By Chris Chase

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Cars have never been cheap, but new vehicle prices are a particularly touchy subject in Canada at the moment, as the Loonie continues its upward climb towards parity with the U.S. dollar.

The problem isn’t that vehicles have gotten more expensive in Canada; it’s that the strong Canadian dollar means they now appear much less expensive in the United States. For as long as many Canadians can remember, prices for many products have been higher here – a reflection of our historically weaker currency. But these days, those higher prices look like a rip-off to many Canadian consumers – at least, so say the numerous e-mails Autos has received from readers asking why Canadian new vehicle prices haven’t moved closer to parity with those in the U.S.

But do the higher Canadian prices mean we’re really paying more for cars here than in the United States? The answer, it seems, depends on who you ask, what kind of car you’re buying and how you intend to pay for it.

“In Canada, consumers have access to more incentives than in the U.S., and the result is that in the end, many cars can wind up being less expensive here,” despite sometimes-large differences in MSRPs between the two countries, says Judy Wheeler, Vice-President for Marketing for DaimlerChrysler Canada.

She adds that there are other differences between the Canadian and U.S. markets that affect how prices are set, including the fact that Canadians lease more, on average, than Americans.

Canadian auto industry analyst Dennis Desrosiers agrees, adding that the average Canadian MSRP has gone down slightly in the past year. And on top of the more aggressive incentive programs, he says, Canadians also have more leeway to negotiate a lower price than an American buyer might get.

Philippe St. Pierre of Volkswagen de l’Outaouais, a VW dealer in Gatineau, Quebec, says that finance rates in Canada help offset the differential, and bring down the overall cost of buying a car in Canada.

“In the U.S., the prime lending rate is usually higher than it is here, so financing is often more expensive for American buyers,” he says. “Add to that the fact that many manufacturers will offer Canadian buyers a cash discount as an alternative to a low finance rate (for cash buyers), and the car bought in Canada starts to look more competitive in price.”

And while St. Pierre admits that manufacturers make more money when the Canadian dollar is strong like it is now, it’s simply making back cash that it lost when the dollar was weaker.

“When the Canadian dollar was worth about 70 cents on the U.S. dollar, Volkswagen of Canada did its business based on a Canadian dollar worth about 81 cents,” he said. “At the time, Volkswagen was losing money on the cars it sold in Canada.”

Now, he adds, VW of Canada assumes a Canadian dollar worth about 90 cents. The result is that the company’s Canadian arm is recouping some of the money it lost back then.

“When the Canadian dollar was weaker, some U.S. importers were buying $1 million worth of cars every week,” he said. When the dollar went up, he added, that market dried up overnight.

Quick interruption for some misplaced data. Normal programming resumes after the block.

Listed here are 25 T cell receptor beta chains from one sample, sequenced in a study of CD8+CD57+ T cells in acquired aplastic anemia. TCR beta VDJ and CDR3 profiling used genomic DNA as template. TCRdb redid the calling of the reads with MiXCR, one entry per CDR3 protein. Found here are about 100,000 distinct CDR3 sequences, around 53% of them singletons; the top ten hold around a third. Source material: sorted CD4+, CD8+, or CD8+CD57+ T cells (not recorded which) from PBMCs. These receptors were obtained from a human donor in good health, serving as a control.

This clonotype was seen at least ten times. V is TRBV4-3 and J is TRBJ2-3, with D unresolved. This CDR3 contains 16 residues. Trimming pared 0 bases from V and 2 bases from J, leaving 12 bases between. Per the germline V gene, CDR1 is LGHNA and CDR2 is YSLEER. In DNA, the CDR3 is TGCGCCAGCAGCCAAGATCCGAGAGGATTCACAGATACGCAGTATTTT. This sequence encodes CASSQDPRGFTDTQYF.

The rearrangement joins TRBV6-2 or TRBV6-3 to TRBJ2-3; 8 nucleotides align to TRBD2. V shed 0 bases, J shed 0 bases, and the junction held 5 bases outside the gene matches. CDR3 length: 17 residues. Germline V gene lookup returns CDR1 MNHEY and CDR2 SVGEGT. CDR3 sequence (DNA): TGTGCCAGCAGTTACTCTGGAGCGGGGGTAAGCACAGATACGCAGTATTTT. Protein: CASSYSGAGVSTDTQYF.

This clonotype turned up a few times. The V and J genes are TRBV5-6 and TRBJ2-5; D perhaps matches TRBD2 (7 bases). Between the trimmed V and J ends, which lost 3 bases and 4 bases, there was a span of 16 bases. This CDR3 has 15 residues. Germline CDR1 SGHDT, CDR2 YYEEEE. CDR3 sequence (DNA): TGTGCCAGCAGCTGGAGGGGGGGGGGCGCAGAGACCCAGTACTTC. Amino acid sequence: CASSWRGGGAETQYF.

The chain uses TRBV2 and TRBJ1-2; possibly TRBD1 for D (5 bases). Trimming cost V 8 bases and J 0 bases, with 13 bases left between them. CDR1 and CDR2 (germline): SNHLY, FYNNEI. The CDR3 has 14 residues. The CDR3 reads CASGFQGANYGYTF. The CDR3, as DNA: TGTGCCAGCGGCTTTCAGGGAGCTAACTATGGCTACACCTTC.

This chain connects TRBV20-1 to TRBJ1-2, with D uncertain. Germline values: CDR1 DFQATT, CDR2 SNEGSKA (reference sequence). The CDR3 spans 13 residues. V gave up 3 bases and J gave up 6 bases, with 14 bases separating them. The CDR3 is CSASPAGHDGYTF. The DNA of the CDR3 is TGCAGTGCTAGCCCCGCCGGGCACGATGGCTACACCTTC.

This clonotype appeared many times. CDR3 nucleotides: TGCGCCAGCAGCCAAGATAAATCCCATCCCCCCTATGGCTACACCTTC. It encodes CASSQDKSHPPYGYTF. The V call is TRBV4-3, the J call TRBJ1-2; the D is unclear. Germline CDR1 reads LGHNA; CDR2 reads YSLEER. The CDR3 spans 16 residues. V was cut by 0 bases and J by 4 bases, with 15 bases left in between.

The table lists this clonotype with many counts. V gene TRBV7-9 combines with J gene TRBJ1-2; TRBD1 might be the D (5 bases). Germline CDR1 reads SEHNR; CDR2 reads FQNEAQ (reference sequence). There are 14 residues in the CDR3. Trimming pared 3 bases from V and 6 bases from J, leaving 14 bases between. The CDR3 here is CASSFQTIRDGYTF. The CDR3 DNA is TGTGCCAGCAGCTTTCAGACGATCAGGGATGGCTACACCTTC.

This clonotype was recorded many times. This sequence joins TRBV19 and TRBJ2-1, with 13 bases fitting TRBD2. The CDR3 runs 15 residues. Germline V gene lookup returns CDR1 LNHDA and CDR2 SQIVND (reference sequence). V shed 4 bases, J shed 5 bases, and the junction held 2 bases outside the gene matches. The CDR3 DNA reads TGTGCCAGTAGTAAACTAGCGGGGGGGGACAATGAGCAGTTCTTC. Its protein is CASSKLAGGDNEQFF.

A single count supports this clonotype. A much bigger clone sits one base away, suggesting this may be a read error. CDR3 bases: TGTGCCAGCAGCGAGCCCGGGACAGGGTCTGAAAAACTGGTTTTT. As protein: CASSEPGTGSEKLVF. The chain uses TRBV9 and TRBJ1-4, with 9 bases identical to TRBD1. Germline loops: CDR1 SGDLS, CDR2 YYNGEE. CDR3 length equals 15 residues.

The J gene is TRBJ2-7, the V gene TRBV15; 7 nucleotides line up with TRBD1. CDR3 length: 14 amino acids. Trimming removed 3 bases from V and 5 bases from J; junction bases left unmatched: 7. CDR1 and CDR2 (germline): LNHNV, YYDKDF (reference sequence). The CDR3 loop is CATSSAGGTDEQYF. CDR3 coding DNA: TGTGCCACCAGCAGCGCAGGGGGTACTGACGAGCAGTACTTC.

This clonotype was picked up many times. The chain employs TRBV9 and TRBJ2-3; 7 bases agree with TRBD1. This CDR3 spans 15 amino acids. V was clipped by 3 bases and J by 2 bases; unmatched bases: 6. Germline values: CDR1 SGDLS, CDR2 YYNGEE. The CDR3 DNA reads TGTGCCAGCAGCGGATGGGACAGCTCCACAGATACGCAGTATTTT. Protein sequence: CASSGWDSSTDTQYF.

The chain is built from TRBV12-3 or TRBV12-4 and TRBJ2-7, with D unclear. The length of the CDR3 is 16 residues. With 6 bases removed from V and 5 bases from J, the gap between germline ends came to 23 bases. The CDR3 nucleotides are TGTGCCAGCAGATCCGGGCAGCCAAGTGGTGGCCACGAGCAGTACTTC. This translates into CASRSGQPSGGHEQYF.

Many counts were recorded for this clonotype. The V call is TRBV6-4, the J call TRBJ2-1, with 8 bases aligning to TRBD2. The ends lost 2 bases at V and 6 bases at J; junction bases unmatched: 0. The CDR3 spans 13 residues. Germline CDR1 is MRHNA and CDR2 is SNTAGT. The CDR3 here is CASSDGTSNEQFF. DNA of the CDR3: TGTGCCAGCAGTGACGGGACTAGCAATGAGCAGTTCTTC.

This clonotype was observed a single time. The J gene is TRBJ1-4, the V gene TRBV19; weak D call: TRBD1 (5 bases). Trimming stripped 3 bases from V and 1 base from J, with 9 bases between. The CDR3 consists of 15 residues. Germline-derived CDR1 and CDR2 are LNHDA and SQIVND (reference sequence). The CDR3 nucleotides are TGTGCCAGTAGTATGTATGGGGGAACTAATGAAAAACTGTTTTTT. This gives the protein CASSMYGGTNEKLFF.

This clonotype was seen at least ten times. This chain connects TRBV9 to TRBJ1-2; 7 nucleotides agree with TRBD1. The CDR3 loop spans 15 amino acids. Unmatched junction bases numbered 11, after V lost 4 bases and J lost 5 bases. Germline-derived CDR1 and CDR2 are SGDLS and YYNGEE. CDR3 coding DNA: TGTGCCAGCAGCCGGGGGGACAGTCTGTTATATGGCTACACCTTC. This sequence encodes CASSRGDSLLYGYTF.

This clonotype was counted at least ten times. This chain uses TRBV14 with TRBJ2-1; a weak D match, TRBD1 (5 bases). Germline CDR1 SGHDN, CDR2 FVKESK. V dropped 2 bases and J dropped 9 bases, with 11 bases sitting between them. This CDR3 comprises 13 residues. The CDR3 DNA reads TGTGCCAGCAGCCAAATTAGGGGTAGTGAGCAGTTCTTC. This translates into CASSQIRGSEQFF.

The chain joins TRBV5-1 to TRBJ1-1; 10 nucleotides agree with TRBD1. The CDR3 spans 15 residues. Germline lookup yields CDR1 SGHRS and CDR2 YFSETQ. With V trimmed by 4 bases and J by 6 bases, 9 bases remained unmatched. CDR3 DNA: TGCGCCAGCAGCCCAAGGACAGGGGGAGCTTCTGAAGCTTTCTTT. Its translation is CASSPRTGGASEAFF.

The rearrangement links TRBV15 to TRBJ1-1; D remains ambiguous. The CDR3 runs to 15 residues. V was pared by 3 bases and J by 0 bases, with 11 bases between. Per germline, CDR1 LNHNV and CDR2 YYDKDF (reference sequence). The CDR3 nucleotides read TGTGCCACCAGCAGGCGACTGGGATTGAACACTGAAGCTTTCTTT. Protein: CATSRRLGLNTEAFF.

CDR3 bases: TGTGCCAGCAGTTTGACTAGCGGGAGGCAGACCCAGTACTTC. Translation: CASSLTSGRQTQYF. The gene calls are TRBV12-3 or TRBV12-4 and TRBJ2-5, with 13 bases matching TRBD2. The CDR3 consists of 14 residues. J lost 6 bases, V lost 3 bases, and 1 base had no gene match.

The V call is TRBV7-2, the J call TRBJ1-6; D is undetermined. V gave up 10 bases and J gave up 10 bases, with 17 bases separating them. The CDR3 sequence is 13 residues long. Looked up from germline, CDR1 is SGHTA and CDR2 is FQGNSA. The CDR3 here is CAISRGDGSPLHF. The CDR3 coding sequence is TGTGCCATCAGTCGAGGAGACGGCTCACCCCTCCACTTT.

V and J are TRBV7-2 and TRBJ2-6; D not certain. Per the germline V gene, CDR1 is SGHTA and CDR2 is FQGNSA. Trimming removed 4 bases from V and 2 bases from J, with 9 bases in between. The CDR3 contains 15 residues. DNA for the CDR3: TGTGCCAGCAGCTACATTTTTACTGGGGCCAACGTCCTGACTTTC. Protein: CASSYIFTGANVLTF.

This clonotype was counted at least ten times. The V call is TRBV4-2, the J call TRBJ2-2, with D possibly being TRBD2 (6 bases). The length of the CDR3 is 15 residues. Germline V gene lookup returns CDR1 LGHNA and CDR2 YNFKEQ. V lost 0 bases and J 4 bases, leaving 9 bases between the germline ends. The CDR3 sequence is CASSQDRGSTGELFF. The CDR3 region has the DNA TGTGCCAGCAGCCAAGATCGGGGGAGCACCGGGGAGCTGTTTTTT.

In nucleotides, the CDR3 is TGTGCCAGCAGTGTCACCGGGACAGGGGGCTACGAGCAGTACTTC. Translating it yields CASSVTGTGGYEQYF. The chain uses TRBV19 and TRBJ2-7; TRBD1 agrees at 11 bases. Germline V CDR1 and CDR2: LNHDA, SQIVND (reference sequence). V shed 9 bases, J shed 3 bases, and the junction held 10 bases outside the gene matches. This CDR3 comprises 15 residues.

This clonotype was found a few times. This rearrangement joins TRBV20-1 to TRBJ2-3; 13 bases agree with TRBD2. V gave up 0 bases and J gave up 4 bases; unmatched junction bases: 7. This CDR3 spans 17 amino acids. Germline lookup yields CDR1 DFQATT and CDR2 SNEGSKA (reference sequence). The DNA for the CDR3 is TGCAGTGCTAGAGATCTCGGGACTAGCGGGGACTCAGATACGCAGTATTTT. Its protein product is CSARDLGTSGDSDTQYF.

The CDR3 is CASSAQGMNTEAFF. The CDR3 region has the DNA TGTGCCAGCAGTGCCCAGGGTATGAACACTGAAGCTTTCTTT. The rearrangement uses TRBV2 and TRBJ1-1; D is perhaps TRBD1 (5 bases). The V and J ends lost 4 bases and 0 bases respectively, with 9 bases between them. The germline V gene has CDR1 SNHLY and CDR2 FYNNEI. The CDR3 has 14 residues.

The variability of exchange rates means that imbalances between prices here and in the U.S. are inevitable, suggests David C. Adams, President of the Association of International Automobile Manufacturers of Canada (AIAMC). “The challenge for a manufacturer,” he says, “is how quickly prices can be adjusted to reflect different exchange rates.”

And that challenge is significant, according to Rob Dexter at BMW Canada, who says that setting vehicle prices here and in the States takes into account many more factors than just the exchange rate. Despite our proximity to the U.S., Dexter says that the Canadian and American markets are very different.

“The costs involved in selling vehicles are very different between the two countries,” he explains. “Every market is a local market, no matter how close it is to another. Our prices are based heavily on our competition within a market.”

Dexter says economies of scale are better in the U.S., where the higher population means more car sales. For BMW, Canada’s smaller population and a single port of entry (Halifax) compared to the States’ multiple ports means higher shipping costs to get cars to their final destinations, he explained. Also, a car sold in Canada will often have different feature content and/or warranty coverage compared to the same model sold in the U.S., he says.

“To react to currency fluctuations even on a monthly level would be very confusing for consumers, dealers and regulators; there has to be some stability,” says Dexter. “But that’s not to say there is no reaction (to varying exchange rates).” He explains that rather than lowering vehicle prices in response to a stronger Canadian dollar, BMW – or any automaker, for that matter – might add content to a given model to add value.

Dennis Desrosiers says drastic price drops will cause many buyers to put off their purchase simply to see how much more the price will drop.

“The industry is very sensitive to price changes,” he says. “Lowering prices affects (resale and) residual values, and will also anger those who bought the same car a week ago at the higher price.”

Page Two: Canadian vs U.S. vehicle prices: are we paying too much?

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